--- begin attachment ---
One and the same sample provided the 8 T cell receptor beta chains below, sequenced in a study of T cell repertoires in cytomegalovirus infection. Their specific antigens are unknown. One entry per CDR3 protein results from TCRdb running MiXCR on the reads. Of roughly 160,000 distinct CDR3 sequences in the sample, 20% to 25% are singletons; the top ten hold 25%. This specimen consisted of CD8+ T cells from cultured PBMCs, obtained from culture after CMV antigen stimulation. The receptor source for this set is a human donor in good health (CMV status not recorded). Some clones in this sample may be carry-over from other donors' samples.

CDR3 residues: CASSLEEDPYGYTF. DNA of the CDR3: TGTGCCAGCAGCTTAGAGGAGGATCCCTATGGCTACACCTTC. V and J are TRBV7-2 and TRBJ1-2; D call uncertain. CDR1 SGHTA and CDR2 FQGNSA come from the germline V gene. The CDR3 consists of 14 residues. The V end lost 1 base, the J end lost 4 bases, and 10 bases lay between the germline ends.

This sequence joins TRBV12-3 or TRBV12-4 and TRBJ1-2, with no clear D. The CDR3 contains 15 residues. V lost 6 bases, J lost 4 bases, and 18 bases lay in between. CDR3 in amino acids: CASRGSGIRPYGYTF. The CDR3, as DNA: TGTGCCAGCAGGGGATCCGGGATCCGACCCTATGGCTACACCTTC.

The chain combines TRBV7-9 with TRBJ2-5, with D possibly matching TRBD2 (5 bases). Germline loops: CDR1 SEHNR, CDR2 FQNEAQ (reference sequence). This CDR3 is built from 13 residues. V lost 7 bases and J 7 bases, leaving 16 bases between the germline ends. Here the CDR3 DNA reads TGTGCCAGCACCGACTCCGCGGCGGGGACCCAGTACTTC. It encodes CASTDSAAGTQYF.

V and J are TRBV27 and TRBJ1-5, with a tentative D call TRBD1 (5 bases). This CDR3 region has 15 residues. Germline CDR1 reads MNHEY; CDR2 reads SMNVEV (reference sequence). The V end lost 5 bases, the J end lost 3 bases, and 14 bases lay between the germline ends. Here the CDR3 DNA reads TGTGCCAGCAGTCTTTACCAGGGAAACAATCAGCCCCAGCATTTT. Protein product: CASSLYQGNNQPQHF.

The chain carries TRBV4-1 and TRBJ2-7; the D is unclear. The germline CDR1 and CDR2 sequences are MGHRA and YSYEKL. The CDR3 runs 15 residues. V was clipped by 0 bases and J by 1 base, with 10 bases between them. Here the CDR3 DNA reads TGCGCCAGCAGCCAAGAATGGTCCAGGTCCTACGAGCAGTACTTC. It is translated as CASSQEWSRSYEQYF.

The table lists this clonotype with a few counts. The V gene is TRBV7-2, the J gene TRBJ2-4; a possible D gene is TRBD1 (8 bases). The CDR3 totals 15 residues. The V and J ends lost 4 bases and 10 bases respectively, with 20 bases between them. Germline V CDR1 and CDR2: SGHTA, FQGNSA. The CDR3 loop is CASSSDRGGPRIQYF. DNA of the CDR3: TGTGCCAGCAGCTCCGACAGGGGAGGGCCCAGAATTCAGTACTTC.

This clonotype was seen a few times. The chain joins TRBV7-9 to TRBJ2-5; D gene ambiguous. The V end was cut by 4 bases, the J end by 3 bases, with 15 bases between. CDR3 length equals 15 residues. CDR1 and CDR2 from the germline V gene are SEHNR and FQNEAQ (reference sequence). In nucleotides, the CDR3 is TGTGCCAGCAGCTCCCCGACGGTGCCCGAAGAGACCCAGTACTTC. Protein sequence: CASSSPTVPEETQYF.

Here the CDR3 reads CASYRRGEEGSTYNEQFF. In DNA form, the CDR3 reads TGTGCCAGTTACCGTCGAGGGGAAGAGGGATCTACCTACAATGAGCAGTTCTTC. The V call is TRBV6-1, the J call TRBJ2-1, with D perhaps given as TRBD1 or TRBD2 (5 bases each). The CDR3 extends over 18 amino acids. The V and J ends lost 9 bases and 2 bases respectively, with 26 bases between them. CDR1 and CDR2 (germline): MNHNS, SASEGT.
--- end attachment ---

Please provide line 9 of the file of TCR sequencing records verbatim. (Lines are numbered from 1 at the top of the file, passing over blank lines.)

Here the CDR3 reads CASYRRGEEGSTYNEQFF. In DNA form, the CDR3 reads TGTGCCAGTTACCGTCGAGGGGAAGAGGGATCTACCTACAATGAGCAGTTCTTC. The V call is TRBV6-1, the J call TRBJ2-1, with D perhaps given as TRBD1 or TRBD2 (5 bases each). The CDR3 extends over 18 amino acids. The V and J ends lost 9 bases and 2 bases respectively, with 26 bases between them. CDR1 and CDR2 (germline): MNHNS, SASEGT.